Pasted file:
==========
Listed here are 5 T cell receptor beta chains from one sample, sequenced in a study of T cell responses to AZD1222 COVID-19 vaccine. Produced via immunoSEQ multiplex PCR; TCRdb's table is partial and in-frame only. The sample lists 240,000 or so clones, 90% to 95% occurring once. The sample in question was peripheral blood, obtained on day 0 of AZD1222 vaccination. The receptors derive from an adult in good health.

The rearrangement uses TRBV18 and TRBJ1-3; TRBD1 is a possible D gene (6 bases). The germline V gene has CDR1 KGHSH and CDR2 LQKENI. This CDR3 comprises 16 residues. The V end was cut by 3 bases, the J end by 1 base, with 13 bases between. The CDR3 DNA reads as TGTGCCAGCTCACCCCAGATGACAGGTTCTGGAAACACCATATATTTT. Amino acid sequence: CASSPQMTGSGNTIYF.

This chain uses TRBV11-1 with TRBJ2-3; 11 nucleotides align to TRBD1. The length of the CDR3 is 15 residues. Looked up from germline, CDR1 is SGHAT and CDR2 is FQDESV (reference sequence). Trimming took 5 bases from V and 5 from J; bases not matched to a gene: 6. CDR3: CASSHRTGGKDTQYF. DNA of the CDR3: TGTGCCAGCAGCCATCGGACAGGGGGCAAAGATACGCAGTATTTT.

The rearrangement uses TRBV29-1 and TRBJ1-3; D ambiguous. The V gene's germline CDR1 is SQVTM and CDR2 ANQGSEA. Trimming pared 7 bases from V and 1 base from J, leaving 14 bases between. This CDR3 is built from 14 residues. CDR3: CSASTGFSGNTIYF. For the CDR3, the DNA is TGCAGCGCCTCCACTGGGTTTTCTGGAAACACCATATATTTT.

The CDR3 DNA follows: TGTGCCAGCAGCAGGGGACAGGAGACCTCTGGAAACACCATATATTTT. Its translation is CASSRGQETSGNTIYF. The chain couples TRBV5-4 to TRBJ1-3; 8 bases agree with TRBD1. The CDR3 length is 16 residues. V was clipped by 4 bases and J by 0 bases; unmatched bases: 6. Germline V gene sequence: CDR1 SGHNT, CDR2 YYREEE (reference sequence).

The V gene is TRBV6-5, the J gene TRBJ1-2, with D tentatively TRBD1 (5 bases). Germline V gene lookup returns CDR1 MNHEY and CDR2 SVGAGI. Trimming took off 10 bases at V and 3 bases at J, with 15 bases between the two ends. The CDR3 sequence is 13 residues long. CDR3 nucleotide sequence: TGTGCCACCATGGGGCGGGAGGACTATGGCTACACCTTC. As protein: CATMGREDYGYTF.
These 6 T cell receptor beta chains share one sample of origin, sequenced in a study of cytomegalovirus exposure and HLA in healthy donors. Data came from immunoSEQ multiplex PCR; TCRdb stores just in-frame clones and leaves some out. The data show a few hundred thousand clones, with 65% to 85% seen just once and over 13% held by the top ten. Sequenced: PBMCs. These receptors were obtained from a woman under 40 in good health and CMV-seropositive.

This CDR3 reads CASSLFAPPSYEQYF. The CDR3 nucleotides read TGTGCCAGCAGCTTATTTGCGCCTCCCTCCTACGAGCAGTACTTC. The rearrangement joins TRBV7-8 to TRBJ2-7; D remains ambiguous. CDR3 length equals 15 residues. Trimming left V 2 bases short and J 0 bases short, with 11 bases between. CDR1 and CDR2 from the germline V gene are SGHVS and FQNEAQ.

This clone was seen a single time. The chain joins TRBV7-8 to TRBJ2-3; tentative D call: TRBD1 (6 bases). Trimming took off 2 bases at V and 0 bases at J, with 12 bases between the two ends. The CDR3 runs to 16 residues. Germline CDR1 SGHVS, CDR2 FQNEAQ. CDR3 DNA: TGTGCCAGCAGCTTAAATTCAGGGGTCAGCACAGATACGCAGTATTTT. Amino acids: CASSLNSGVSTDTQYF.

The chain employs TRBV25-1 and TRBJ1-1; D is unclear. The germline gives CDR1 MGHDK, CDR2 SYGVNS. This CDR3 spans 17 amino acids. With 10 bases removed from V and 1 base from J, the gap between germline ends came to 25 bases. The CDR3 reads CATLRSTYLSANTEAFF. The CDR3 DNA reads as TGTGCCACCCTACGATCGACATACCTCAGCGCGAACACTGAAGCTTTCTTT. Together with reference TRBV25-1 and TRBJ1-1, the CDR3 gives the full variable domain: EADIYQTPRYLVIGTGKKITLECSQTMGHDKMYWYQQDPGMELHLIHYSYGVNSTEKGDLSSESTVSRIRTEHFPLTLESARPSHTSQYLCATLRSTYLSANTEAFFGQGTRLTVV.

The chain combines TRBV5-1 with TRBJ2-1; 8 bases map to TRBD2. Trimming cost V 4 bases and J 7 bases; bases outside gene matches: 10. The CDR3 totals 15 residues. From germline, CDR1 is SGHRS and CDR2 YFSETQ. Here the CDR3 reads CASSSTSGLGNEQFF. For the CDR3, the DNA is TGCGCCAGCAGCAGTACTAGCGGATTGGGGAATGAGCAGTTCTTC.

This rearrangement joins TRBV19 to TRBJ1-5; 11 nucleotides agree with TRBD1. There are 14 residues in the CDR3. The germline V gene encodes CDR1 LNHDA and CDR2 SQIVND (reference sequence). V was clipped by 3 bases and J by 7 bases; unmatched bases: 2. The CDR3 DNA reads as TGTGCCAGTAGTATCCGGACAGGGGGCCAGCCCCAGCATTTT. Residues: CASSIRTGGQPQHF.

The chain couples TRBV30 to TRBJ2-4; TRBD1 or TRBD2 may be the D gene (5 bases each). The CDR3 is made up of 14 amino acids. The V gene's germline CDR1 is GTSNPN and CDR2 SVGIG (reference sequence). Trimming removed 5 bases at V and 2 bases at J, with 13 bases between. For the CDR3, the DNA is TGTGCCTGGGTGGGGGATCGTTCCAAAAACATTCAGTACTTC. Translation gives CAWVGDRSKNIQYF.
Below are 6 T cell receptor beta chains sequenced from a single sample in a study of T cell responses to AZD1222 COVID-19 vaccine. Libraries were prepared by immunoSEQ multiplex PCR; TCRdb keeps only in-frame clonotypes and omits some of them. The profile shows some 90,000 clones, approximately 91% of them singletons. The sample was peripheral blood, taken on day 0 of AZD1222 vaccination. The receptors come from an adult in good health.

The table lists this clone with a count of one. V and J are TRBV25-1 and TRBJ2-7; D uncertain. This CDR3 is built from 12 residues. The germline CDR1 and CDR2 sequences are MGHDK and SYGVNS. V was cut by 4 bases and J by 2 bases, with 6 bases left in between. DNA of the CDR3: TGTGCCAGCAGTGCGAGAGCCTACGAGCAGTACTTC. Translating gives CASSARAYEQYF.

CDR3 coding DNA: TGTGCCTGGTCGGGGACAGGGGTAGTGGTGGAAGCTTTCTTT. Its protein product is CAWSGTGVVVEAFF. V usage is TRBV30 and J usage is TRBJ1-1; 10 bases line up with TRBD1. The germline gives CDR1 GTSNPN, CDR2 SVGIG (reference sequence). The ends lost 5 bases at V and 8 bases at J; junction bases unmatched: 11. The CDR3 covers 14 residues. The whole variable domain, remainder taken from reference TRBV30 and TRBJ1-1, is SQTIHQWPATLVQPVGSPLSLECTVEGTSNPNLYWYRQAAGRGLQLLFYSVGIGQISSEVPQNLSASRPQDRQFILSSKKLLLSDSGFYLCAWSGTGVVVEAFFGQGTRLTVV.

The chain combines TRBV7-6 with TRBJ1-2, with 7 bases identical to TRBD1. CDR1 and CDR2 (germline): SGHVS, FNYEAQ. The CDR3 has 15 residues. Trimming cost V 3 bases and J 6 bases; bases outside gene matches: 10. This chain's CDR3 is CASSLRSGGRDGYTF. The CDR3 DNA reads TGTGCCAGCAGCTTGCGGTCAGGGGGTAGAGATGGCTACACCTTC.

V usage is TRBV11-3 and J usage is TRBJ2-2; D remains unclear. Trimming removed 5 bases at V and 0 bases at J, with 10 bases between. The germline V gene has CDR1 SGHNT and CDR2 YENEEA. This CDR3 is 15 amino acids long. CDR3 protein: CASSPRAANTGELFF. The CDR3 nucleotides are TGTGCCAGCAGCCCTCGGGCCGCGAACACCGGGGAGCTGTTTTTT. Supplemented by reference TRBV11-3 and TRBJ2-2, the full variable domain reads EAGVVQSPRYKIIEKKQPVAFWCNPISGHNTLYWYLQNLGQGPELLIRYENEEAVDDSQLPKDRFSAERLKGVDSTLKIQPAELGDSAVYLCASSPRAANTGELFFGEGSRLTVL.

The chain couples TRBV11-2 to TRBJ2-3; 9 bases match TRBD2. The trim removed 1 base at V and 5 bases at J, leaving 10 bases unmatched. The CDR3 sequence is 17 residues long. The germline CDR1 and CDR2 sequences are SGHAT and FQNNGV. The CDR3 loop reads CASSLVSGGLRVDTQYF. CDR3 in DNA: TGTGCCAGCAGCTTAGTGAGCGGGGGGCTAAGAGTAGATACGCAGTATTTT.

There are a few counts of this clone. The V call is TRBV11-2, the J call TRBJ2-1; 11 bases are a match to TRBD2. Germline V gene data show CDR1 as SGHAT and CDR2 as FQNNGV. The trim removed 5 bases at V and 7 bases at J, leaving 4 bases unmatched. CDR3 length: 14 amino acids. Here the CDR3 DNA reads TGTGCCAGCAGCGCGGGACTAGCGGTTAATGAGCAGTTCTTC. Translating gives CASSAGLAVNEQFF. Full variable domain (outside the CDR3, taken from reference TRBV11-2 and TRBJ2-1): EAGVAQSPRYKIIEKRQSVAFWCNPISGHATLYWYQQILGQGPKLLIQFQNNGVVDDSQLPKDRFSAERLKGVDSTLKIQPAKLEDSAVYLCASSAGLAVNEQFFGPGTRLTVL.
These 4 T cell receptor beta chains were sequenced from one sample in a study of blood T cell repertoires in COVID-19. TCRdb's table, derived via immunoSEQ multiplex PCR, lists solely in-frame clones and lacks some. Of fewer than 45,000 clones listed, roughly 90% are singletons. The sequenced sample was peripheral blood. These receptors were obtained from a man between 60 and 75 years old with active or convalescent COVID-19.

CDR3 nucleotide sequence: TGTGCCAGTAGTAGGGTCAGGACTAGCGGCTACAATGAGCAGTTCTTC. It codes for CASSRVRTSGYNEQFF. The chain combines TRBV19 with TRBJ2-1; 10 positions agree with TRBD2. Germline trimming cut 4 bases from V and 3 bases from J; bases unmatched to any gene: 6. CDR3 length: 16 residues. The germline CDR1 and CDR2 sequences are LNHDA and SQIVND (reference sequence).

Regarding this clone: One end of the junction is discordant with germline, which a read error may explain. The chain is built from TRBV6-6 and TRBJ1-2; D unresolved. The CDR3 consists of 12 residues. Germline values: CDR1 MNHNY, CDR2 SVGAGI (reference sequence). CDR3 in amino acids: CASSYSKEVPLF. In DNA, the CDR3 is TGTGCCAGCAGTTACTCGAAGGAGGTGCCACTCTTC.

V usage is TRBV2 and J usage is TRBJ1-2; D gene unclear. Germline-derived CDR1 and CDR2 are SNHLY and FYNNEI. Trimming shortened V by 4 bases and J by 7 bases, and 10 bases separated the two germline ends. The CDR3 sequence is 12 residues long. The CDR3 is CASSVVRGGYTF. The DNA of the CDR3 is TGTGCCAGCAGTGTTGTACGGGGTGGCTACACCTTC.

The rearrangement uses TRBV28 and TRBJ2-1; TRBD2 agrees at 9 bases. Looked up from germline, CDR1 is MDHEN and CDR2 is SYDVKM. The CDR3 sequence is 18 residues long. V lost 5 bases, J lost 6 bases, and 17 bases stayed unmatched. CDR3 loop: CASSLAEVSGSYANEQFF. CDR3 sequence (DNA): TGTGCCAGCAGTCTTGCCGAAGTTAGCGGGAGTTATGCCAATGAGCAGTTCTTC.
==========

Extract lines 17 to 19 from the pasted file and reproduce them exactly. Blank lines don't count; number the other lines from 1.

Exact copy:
The chain combines TRBV7-6 with TRBJ1-2, with 7 bases identical to TRBD1. CDR1 and CDR2 (germline): SGHVS, FNYEAQ. The CDR3 has 15 residues. Trimming cost V 3 bases and J 6 bases; bases outside gene matches: 10. This chain's CDR3 is CASSLRSGGRDGYTF. The CDR3 DNA reads TGTGCCAGCAGCTTGCGGTCAGGGGGTAGAGATGGCTACACCTTC.

V usage is TRBV11-3 and J usage is TRBJ2-2; D remains unclear. Trimming removed 5 bases at V and 0 bases at J, with 10 bases between. The germline V gene has CDR1 SGHNT and CDR2 YENEEA. This CDR3 is 15 amino acids long. CDR3 protein: CASSPRAANTGELFF. The CDR3 nucleotides are TGTGCCAGCAGCCCTCGGGCCGCGAACACCGGGGAGCTGTTTTTT. Supplemented by reference TRBV11-3 and TRBJ2-2, the full variable domain reads EAGVVQSPRYKIIEKKQPVAFWCNPISGHNTLYWYLQNLGQGPELLIRYENEEAVDDSQLPKDRFSAERLKGVDSTLKIQPAELGDSAVYLCASSPRAANTGELFFGEGSRLTVL.

The chain couples TRBV11-2 to TRBJ2-3; 9 bases match TRBD2. The trim removed 1 base at V and 5 bases at J, leaving 10 bases unmatched. The CDR3 sequence is 17 residues long. The germline CDR1 and CDR2 sequences are SGHAT and FQNNGV. The CDR3 loop reads CASSLVSGGLRVDTQYF. CDR3 in DNA: TGTGCCAGCAGCTTAGTGAGCGGGGGGCTAAGAGTAGATACGCAGTATTTT.